Turkish police fired tear gas Wednesday to disperse hundreds of protesters trying to prevent a gold mine from being built in an ecologically pristine area in the Black Sea region, an AFP photographer said.
There has been a growing standoff over plans by the Cengiz Holding conglomerate to build the mine in the Artvin region on the Black Sea.
Environmental activists have put up barricades, set rubbish bins on fire and made bonfires with tree branches in a bid to block construction work.
Meanwhile, police have sent reinforcements to the centre of the protests in the Cerrattepe district of Artvin to ensure the movement does not escalate further.
The chief executive of Cengiz Holding is the tycoon Mehmet Cengiz, who is seen as a close ally of Turkish President Recep Tayyip Erdogan.
“The people of Artvin are showing an extraordinary resistance,” said Green Artvin Association head Nese Karahan, quoted by the Dogan news agency. Karahan was detained by police as well as several others, it added.
At least one protester was wounded, reports said.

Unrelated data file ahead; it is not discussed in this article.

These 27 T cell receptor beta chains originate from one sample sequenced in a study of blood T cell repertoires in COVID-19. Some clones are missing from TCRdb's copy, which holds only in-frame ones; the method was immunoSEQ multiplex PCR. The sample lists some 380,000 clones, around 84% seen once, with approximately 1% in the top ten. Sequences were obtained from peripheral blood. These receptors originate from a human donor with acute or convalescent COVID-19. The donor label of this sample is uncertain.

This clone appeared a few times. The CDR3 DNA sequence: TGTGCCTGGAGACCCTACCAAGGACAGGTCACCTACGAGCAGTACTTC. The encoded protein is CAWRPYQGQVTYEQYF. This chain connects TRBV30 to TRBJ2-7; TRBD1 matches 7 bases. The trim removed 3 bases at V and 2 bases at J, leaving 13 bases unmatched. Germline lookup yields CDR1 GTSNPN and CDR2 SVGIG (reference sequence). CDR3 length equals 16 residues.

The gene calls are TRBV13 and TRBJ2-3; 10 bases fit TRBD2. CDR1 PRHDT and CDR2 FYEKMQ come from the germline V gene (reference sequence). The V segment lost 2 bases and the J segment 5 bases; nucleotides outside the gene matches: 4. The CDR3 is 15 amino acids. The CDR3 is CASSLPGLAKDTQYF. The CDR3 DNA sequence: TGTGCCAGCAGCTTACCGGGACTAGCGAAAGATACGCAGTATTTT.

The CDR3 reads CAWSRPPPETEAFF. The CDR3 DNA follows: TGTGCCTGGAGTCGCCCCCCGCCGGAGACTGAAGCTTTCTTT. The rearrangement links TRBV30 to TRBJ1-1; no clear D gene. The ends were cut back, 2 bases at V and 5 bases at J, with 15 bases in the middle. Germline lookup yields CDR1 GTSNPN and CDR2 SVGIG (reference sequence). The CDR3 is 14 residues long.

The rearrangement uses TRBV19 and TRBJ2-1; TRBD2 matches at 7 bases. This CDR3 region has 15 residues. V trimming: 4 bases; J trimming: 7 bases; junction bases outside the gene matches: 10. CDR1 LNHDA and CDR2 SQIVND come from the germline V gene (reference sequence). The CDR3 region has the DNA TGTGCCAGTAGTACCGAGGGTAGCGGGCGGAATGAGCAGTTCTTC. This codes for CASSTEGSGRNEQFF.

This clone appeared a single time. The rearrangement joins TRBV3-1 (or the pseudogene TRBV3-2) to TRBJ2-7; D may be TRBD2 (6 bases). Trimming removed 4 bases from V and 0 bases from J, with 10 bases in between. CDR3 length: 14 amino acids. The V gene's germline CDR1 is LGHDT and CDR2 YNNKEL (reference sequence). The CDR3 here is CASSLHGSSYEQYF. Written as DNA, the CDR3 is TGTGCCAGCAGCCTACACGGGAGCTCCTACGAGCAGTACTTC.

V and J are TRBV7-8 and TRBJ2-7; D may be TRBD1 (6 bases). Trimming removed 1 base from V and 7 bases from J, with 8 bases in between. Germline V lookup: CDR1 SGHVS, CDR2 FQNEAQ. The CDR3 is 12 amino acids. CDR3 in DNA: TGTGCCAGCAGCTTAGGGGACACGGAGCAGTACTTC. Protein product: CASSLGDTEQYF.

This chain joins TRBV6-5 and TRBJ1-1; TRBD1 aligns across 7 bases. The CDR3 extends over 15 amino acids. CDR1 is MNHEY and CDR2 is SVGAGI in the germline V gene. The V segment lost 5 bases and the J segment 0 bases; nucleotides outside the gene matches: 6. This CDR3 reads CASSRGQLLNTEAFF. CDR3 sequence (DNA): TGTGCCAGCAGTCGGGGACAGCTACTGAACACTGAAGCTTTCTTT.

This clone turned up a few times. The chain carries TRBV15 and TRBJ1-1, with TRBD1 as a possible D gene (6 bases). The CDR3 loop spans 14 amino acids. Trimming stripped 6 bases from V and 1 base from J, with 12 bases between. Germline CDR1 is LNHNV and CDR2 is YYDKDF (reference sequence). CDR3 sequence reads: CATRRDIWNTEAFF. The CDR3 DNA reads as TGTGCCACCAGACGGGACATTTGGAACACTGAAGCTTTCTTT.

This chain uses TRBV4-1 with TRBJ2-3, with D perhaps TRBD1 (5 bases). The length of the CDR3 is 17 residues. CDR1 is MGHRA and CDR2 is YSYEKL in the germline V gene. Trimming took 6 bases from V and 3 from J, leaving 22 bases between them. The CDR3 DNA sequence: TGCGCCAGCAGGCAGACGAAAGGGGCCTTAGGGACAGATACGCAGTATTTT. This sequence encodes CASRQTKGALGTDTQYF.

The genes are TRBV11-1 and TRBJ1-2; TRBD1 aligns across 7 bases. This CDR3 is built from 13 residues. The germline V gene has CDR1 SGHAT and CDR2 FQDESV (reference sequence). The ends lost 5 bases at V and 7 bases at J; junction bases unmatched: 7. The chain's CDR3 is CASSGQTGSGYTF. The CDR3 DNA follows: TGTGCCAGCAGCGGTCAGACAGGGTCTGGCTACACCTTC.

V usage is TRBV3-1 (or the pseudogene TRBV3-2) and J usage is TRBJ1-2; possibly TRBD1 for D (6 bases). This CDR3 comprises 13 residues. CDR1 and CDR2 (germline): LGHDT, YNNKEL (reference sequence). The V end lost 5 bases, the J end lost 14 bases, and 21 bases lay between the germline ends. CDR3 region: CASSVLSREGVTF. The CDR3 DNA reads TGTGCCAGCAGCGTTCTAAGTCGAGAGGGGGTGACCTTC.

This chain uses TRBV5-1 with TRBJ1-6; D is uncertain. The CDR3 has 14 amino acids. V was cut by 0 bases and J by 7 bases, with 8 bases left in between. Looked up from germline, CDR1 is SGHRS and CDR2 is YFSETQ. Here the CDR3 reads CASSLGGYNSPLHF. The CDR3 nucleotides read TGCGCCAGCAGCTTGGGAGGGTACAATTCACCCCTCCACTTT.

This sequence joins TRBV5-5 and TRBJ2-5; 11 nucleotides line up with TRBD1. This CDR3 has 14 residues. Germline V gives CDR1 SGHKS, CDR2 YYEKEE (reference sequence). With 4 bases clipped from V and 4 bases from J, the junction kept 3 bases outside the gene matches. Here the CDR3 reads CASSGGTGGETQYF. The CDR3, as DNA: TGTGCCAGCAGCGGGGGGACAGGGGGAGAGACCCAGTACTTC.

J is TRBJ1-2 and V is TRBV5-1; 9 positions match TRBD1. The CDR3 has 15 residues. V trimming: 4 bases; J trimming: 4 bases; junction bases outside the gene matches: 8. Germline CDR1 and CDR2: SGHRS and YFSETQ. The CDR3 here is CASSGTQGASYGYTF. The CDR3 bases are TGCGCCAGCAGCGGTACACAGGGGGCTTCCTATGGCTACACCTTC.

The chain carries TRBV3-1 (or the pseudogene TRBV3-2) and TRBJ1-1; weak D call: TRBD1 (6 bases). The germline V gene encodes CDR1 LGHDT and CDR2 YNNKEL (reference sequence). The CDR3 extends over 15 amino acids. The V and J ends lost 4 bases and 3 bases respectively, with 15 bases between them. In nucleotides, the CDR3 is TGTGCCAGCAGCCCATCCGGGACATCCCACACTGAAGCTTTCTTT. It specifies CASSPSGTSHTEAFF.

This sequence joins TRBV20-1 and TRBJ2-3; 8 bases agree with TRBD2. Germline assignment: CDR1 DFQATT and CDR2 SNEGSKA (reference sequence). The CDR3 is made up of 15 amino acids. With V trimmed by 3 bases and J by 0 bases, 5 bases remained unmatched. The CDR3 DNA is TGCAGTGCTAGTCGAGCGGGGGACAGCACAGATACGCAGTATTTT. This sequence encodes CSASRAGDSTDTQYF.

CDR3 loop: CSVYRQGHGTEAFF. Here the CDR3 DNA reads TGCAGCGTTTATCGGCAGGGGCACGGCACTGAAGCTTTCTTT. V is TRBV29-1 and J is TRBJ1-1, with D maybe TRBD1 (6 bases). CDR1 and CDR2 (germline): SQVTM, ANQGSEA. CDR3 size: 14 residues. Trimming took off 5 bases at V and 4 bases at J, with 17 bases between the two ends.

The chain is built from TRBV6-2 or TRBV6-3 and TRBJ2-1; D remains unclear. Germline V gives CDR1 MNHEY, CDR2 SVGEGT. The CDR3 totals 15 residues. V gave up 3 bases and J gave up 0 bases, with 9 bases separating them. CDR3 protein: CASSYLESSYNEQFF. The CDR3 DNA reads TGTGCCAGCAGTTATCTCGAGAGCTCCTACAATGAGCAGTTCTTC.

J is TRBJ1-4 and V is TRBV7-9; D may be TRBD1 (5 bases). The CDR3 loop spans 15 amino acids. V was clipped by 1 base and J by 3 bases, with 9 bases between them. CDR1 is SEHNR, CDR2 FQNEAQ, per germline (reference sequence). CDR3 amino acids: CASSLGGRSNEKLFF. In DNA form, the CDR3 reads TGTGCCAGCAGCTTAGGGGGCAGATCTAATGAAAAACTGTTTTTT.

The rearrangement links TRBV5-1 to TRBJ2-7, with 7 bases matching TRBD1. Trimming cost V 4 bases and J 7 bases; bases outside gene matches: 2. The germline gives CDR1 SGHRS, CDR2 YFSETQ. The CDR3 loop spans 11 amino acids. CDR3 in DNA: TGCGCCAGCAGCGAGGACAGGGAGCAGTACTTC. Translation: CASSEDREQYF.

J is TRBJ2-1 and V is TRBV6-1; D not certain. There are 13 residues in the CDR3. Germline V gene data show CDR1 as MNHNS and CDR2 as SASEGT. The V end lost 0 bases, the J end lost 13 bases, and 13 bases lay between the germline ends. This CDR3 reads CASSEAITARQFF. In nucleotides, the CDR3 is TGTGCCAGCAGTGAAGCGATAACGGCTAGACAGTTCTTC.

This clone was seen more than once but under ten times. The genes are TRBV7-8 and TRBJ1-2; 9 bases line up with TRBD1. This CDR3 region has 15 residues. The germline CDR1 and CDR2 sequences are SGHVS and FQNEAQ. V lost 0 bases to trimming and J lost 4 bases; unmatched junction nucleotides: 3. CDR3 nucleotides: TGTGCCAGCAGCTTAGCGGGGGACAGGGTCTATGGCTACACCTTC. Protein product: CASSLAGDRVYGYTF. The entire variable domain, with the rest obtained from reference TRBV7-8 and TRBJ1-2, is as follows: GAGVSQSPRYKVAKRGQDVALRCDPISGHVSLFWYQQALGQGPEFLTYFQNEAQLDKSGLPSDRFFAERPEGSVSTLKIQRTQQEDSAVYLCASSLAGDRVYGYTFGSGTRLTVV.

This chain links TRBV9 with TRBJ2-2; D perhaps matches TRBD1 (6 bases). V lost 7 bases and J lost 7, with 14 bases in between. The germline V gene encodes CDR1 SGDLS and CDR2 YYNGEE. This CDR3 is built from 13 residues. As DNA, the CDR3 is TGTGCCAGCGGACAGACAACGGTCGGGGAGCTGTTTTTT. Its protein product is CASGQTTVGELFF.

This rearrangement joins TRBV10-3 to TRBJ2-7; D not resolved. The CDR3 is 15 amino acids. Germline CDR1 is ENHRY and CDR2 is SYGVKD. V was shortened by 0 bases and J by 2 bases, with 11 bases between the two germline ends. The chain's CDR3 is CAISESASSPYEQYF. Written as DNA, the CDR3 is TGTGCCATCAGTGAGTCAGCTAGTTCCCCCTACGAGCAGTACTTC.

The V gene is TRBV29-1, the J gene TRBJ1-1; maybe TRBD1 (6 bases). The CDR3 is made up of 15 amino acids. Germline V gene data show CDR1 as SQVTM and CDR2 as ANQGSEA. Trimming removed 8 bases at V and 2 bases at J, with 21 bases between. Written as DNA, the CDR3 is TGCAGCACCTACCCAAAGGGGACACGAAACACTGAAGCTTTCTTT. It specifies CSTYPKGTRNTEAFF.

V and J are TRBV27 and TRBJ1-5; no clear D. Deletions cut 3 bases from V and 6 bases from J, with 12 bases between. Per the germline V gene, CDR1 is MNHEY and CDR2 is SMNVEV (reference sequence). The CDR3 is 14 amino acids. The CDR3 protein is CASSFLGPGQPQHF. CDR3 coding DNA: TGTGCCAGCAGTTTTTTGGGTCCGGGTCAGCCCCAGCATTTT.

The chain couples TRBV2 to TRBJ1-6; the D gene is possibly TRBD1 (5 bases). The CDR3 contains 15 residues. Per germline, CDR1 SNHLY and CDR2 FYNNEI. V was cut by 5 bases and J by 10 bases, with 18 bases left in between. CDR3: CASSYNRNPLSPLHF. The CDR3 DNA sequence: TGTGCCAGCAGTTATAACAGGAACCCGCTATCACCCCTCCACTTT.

Reports said that locals had parked vehicles in key locations and on the hills to ensure the heavy vehicles of Cengiz Holding are not able to begin work on the project.
The area close to the border with Georgia is seen as one of the most environmentally important in the country with its wet climate creating a lush landscape of extraordinary beauty.
Erdogan and the Turkish government are very wary of environmentally-motivated protests after grassroots demonstrations in 2013 against the redevelopment of Gezi Park in Istanbul’s Taksim Square snowballed into an uprising against his rule.
The plan for the gold mine in Artvin had initially been blocked by the Turkish judiciary following complaints from ecological groups.
But it was finally approved after environmental impact reports gave the go-ahead to the project.